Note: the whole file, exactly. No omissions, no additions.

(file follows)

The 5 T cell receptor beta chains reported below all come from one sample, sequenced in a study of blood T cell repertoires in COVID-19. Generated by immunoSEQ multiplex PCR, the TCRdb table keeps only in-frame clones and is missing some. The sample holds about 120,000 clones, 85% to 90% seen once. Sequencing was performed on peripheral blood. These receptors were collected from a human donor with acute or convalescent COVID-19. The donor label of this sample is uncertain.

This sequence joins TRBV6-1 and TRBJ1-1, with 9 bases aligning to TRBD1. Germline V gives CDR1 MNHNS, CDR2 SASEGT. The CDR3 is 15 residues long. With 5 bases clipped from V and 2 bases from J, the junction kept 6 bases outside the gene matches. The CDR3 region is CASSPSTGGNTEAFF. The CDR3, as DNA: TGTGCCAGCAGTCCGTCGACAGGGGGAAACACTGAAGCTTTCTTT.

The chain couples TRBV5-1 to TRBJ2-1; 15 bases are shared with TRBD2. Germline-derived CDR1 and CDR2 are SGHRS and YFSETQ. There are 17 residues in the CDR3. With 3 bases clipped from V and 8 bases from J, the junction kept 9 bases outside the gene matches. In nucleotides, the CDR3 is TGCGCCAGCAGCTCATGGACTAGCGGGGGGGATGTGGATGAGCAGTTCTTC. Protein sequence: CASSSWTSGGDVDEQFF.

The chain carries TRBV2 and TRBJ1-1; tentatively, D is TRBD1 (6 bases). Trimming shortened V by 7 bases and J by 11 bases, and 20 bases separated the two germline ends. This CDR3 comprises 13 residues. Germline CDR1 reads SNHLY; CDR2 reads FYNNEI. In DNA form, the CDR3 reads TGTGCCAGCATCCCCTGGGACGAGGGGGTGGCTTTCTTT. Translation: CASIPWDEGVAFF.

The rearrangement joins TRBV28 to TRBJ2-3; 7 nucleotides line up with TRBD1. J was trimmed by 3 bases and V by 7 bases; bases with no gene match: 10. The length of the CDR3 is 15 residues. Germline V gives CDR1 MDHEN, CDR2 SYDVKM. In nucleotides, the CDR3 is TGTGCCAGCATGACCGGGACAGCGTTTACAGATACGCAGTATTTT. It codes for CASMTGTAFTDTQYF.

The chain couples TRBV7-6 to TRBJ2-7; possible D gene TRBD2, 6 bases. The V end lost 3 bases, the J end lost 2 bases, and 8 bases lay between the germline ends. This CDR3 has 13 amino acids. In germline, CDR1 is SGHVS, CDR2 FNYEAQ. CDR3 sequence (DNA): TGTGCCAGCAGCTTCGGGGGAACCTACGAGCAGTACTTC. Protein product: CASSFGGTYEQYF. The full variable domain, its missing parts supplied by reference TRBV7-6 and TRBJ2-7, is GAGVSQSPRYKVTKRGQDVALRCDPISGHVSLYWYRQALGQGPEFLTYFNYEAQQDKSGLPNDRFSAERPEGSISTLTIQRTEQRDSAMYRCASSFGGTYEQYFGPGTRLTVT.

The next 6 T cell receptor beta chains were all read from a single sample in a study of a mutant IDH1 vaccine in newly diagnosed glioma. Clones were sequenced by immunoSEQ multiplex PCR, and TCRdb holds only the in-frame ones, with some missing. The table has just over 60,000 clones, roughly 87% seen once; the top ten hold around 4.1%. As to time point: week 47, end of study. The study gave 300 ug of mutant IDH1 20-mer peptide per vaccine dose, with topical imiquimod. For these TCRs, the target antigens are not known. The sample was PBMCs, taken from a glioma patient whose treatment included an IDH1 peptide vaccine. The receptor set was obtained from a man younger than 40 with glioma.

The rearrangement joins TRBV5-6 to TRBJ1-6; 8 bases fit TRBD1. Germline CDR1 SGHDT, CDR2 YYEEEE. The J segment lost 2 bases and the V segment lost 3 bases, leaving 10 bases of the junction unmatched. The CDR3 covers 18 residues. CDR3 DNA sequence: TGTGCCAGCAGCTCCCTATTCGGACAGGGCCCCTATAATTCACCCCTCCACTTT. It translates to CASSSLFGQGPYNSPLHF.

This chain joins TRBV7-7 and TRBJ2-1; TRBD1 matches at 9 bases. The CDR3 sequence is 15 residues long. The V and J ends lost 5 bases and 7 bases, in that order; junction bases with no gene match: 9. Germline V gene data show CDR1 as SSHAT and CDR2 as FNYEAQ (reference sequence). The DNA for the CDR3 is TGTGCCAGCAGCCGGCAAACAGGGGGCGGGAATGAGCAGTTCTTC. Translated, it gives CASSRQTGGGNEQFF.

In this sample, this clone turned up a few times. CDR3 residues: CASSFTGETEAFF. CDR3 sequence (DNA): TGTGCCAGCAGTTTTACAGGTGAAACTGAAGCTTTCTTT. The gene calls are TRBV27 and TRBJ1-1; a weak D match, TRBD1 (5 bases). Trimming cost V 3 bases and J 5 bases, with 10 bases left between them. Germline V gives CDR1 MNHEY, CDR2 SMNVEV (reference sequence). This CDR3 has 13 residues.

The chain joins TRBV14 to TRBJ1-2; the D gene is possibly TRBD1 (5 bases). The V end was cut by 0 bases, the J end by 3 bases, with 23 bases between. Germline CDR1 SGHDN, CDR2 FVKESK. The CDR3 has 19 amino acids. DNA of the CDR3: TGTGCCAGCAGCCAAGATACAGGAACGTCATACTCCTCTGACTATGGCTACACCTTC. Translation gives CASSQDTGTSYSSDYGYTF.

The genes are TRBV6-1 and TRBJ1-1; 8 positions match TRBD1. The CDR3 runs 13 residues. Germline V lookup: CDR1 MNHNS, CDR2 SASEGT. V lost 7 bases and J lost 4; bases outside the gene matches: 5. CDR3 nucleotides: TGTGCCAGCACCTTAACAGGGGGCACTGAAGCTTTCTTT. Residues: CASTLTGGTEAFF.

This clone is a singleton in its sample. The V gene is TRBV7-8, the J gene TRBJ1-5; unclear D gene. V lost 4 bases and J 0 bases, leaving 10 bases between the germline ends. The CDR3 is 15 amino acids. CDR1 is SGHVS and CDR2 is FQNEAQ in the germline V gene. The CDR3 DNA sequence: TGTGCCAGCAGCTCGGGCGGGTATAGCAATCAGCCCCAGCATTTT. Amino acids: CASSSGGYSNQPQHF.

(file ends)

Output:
The 5 T cell receptor beta chains reported below all come from one sample, sequenced in a study of blood T cell repertoires in COVID-19. Generated by immunoSEQ multiplex PCR, the TCRdb table keeps only in-frame clones and is missing some. The sample holds about 120,000 clones, 85% to 90% seen once. Sequencing was performed on peripheral blood. These receptors were collected from a human donor with acute or convalescent COVID-19. The donor label of this sample is uncertain.

This sequence joins TRBV6-1 and TRBJ1-1, with 9 bases aligning to TRBD1. Germline V gives CDR1 MNHNS, CDR2 SASEGT. The CDR3 is 15 residues long. With 5 bases clipped from V and 2 bases from J, the junction kept 6 bases outside the gene matches. The CDR3 region is CASSPSTGGNTEAFF. The CDR3, as DNA: TGTGCCAGCAGTCCGTCGACAGGGGGAAACACTGAAGCTTTCTTT.

The chain couples TRBV5-1 to TRBJ2-1; 15 bases are shared with TRBD2. Germline-derived CDR1 and CDR2 are SGHRS and YFSETQ. There are 17 residues in the CDR3. With 3 bases clipped from V and 8 bases from J, the junction kept 9 bases outside the gene matches. In nucleotides, the CDR3 is TGCGCCAGCAGCTCATGGACTAGCGGGGGGGATGTGGATGAGCAGTTCTTC. Protein sequence: CASSSWTSGGDVDEQFF.

The chain carries TRBV2 and TRBJ1-1; tentatively, D is TRBD1 (6 bases). Trimming shortened V by 7 bases and J by 11 bases, and 20 bases separated the two germline ends. This CDR3 comprises 13 residues. Germline CDR1 reads SNHLY; CDR2 reads FYNNEI. In DNA form, the CDR3 reads TGTGCCAGCATCCCCTGGGACGAGGGGGTGGCTTTCTTT. Translation: CASIPWDEGVAFF.

The rearrangement joins TRBV28 to TRBJ2-3; 7 nucleotides line up with TRBD1. J was trimmed by 3 bases and V by 7 bases; bases with no gene match: 10. The length of the CDR3 is 15 residues. Germline V gives CDR1 MDHEN, CDR2 SYDVKM. In nucleotides, the CDR3 is TGTGCCAGCATGACCGGGACAGCGTTTACAGATACGCAGTATTTT. It codes for CASMTGTAFTDTQYF.

The chain couples TRBV7-6 to TRBJ2-7; possible D gene TRBD2, 6 bases. The V end lost 3 bases, the J end lost 2 bases, and 8 bases lay between the germline ends. This CDR3 has 13 amino acids. In germline, CDR1 is SGHVS, CDR2 FNYEAQ. CDR3 sequence (DNA): TGTGCCAGCAGCTTCGGGGGAACCTACGAGCAGTACTTC. Protein product: CASSFGGTYEQYF. The full variable domain, its missing parts supplied by reference TRBV7-6 and TRBJ2-7, is GAGVSQSPRYKVTKRGQDVALRCDPISGHVSLYWYRQALGQGPEFLTYFNYEAQQDKSGLPNDRFSAERPEGSISTLTIQRTEQRDSAMYRCASSFGGTYEQYFGPGTRLTVT.

The next 6 T cell receptor beta chains were all read from a single sample in a study of a mutant IDH1 vaccine in newly diagnosed glioma. Clones were sequenced by immunoSEQ multiplex PCR, and TCRdb holds only the in-frame ones, with some missing. The table has just over 60,000 clones, roughly 87% seen once; the top ten hold around 4.1%. As to time point: week 47, end of study. The study gave 300 ug of mutant IDH1 20-mer peptide per vaccine dose, with topical imiquimod. For these TCRs, the target antigens are not known. The sample was PBMCs, taken from a glioma patient whose treatment included an IDH1 peptide vaccine. The receptor set was obtained from a man younger than 40 with glioma.

The rearrangement joins TRBV5-6 to TRBJ1-6; 8 bases fit TRBD1. Germline CDR1 SGHDT, CDR2 YYEEEE. The J segment lost 2 bases and the V segment lost 3 bases, leaving 10 bases of the junction unmatched. The CDR3 covers 18 residues. CDR3 DNA sequence: TGTGCCAGCAGCTCCCTATTCGGACAGGGCCCCTATAATTCACCCCTCCACTTT. It translates to CASSSLFGQGPYNSPLHF.

This chain joins TRBV7-7 and TRBJ2-1; TRBD1 matches at 9 bases. The CDR3 sequence is 15 residues long. The V and J ends lost 5 bases and 7 bases, in that order; junction bases with no gene match: 9. Germline V gene data show CDR1 as SSHAT and CDR2 as FNYEAQ (reference sequence). The DNA for the CDR3 is TGTGCCAGCAGCCGGCAAACAGGGGGCGGGAATGAGCAGTTCTTC. Translated, it gives CASSRQTGGGNEQFF.

In this sample, this clone turned up a few times. CDR3 residues: CASSFTGETEAFF. CDR3 sequence (DNA): TGTGCCAGCAGTTTTACAGGTGAAACTGAAGCTTTCTTT. The gene calls are TRBV27 and TRBJ1-1; a weak D match, TRBD1 (5 bases). Trimming cost V 3 bases and J 5 bases, with 10 bases left between them. Germline V gives CDR1 MNHEY, CDR2 SMNVEV (reference sequence). This CDR3 has 13 residues.

The chain joins TRBV14 to TRBJ1-2; the D gene is possibly TRBD1 (5 bases). The V end was cut by 0 bases, the J end by 3 bases, with 23 bases between. Germline CDR1 SGHDN, CDR2 FVKESK. The CDR3 has 19 amino acids. DNA of the CDR3: TGTGCCAGCAGCCAAGATACAGGAACGTCATACTCCTCTGACTATGGCTACACCTTC. Translation gives CASSQDTGTSYSSDYGYTF.

The genes are TRBV6-1 and TRBJ1-1; 8 positions match TRBD1. The CDR3 runs 13 residues. Germline V lookup: CDR1 MNHNS, CDR2 SASEGT. V lost 7 bases and J lost 4; bases outside the gene matches: 5. CDR3 nucleotides: TGTGCCAGCACCTTAACAGGGGGCACTGAAGCTTTCTTT. Residues: CASTLTGGTEAFF.

This clone is a singleton in its sample. The V gene is TRBV7-8, the J gene TRBJ1-5; unclear D gene. V lost 4 bases and J 0 bases, leaving 10 bases between the germline ends. The CDR3 is 15 amino acids. CDR1 is SGHVS and CDR2 is FQNEAQ in the germline V gene. The CDR3 DNA sequence: TGTGCCAGCAGCTCGGGCGGGTATAGCAATCAGCCCCAGCATTTT. Amino acids: CASSSGGYSNQPQHF.